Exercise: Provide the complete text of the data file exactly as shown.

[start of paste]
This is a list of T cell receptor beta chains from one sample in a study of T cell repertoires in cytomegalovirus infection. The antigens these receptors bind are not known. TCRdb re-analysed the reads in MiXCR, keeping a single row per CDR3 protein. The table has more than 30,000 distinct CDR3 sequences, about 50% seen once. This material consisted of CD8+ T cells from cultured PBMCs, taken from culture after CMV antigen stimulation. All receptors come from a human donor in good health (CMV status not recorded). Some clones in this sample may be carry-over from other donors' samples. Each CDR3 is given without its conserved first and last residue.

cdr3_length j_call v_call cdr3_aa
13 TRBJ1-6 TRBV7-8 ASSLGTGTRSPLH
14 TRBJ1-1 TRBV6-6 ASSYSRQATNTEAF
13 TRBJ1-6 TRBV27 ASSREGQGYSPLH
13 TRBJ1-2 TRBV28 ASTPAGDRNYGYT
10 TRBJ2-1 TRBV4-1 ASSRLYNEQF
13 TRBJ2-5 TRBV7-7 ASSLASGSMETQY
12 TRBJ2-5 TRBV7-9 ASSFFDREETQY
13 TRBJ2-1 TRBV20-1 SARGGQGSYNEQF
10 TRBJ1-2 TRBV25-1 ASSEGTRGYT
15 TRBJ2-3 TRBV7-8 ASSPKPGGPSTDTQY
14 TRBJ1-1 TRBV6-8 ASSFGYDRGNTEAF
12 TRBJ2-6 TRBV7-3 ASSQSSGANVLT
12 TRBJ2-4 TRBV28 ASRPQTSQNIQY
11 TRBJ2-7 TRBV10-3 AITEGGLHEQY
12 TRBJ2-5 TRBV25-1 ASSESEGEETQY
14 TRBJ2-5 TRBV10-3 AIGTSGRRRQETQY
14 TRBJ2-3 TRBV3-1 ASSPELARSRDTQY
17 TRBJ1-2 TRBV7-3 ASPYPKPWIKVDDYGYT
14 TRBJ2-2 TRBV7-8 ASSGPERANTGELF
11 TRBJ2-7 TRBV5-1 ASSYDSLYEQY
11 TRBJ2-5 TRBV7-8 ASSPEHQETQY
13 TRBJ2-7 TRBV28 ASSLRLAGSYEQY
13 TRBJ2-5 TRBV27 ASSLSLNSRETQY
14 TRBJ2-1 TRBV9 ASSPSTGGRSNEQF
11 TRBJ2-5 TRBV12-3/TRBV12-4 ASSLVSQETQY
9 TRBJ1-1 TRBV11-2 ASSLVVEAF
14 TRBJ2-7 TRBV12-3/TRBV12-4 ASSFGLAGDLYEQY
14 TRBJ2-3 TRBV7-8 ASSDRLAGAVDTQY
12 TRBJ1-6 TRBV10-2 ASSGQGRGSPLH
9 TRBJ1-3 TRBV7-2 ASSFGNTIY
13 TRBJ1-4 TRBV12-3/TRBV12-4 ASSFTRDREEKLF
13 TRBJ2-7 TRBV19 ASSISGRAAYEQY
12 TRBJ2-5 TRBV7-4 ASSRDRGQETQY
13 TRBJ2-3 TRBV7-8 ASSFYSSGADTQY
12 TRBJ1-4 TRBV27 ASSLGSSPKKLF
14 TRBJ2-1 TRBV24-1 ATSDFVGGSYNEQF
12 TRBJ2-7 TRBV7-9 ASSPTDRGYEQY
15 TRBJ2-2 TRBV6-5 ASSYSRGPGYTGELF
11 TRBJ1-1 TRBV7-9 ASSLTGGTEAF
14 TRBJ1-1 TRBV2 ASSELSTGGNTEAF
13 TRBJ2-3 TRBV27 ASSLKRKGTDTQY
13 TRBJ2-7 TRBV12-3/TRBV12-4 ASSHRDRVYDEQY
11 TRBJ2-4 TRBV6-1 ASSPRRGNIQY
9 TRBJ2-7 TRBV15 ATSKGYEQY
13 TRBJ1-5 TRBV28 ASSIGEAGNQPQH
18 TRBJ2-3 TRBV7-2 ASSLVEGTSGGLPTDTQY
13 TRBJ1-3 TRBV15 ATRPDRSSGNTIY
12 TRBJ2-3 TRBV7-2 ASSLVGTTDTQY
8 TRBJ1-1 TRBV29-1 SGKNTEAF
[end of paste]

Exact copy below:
This is a list of T cell receptor beta chains from one sample in a study of T cell repertoires in cytomegalovirus infection. The antigens these receptors bind are not known. TCRdb re-analysed the reads in MiXCR, keeping a single row per CDR3 protein. The table has more than 30,000 distinct CDR3 sequences, about 50% seen once. This material consisted of CD8+ T cells from cultured PBMCs, taken from culture after CMV antigen stimulation. All receptors come from a human donor in good health (CMV status not recorded). Some clones in this sample may be carry-over from other donors' samples. Each CDR3 is given without its conserved first and last residue.

cdr3_length j_call v_call cdr3_aa
13 TRBJ1-6 TRBV7-8 ASSLGTGTRSPLH
14 TRBJ1-1 TRBV6-6 ASSYSRQATNTEAF
13 TRBJ1-6 TRBV27 ASSREGQGYSPLH
13 TRBJ1-2 TRBV28 ASTPAGDRNYGYT
10 TRBJ2-1 TRBV4-1 ASSRLYNEQF
13 TRBJ2-5 TRBV7-7 ASSLASGSMETQY
12 TRBJ2-5 TRBV7-9 ASSFFDREETQY
13 TRBJ2-1 TRBV20-1 SARGGQGSYNEQF
10 TRBJ1-2 TRBV25-1 ASSEGTRGYT
15 TRBJ2-3 TRBV7-8 ASSPKPGGPSTDTQY
14 TRBJ1-1 TRBV6-8 ASSFGYDRGNTEAF
12 TRBJ2-6 TRBV7-3 ASSQSSGANVLT
12 TRBJ2-4 TRBV28 ASRPQTSQNIQY
11 TRBJ2-7 TRBV10-3 AITEGGLHEQY
12 TRBJ2-5 TRBV25-1 ASSESEGEETQY
14 TRBJ2-5 TRBV10-3 AIGTSGRRRQETQY
14 TRBJ2-3 TRBV3-1 ASSPELARSRDTQY
17 TRBJ1-2 TRBV7-3 ASPYPKPWIKVDDYGYT
14 TRBJ2-2 TRBV7-8 ASSGPERANTGELF
11 TRBJ2-7 TRBV5-1 ASSYDSLYEQY
11 TRBJ2-5 TRBV7-8 ASSPEHQETQY
13 TRBJ2-7 TRBV28 ASSLRLAGSYEQY
13 TRBJ2-5 TRBV27 ASSLSLNSRETQY
14 TRBJ2-1 TRBV9 ASSPSTGGRSNEQF
11 TRBJ2-5 TRBV12-3/TRBV12-4 ASSLVSQETQY
9 TRBJ1-1 TRBV11-2 ASSLVVEAF
14 TRBJ2-7 TRBV12-3/TRBV12-4 ASSFGLAGDLYEQY
14 TRBJ2-3 TRBV7-8 ASSDRLAGAVDTQY
12 TRBJ1-6 TRBV10-2 ASSGQGRGSPLH
9 TRBJ1-3 TRBV7-2 ASSFGNTIY
13 TRBJ1-4 TRBV12-3/TRBV12-4 ASSFTRDREEKLF
13 TRBJ2-7 TRBV19 ASSISGRAAYEQY
12 TRBJ2-5 TRBV7-4 ASSRDRGQETQY
13 TRBJ2-3 TRBV7-8 ASSFYSSGADTQY
12 TRBJ1-4 TRBV27 ASSLGSSPKKLF
14 TRBJ2-1 TRBV24-1 ATSDFVGGSYNEQF
12 TRBJ2-7 TRBV7-9 ASSPTDRGYEQY
15 TRBJ2-2 TRBV6-5 ASSYSRGPGYTGELF
11 TRBJ1-1 TRBV7-9 ASSLTGGTEAF
14 TRBJ1-1 TRBV2 ASSELSTGGNTEAF
13 TRBJ2-3 TRBV27 ASSLKRKGTDTQY
13 TRBJ2-7 TRBV12-3/TRBV12-4 ASSHRDRVYDEQY
11 TRBJ2-4 TRBV6-1 ASSPRRGNIQY
9 TRBJ2-7 TRBV15 ATSKGYEQY
13 TRBJ1-5 TRBV28 ASSIGEAGNQPQH
18 TRBJ2-3 TRBV7-2 ASSLVEGTSGGLPTDTQY
13 TRBJ1-3 TRBV15 ATRPDRSSGNTIY
12 TRBJ2-3 TRBV7-2 ASSLVGTTDTQY
8 TRBJ1-1 TRBV29-1 SGKNTEAF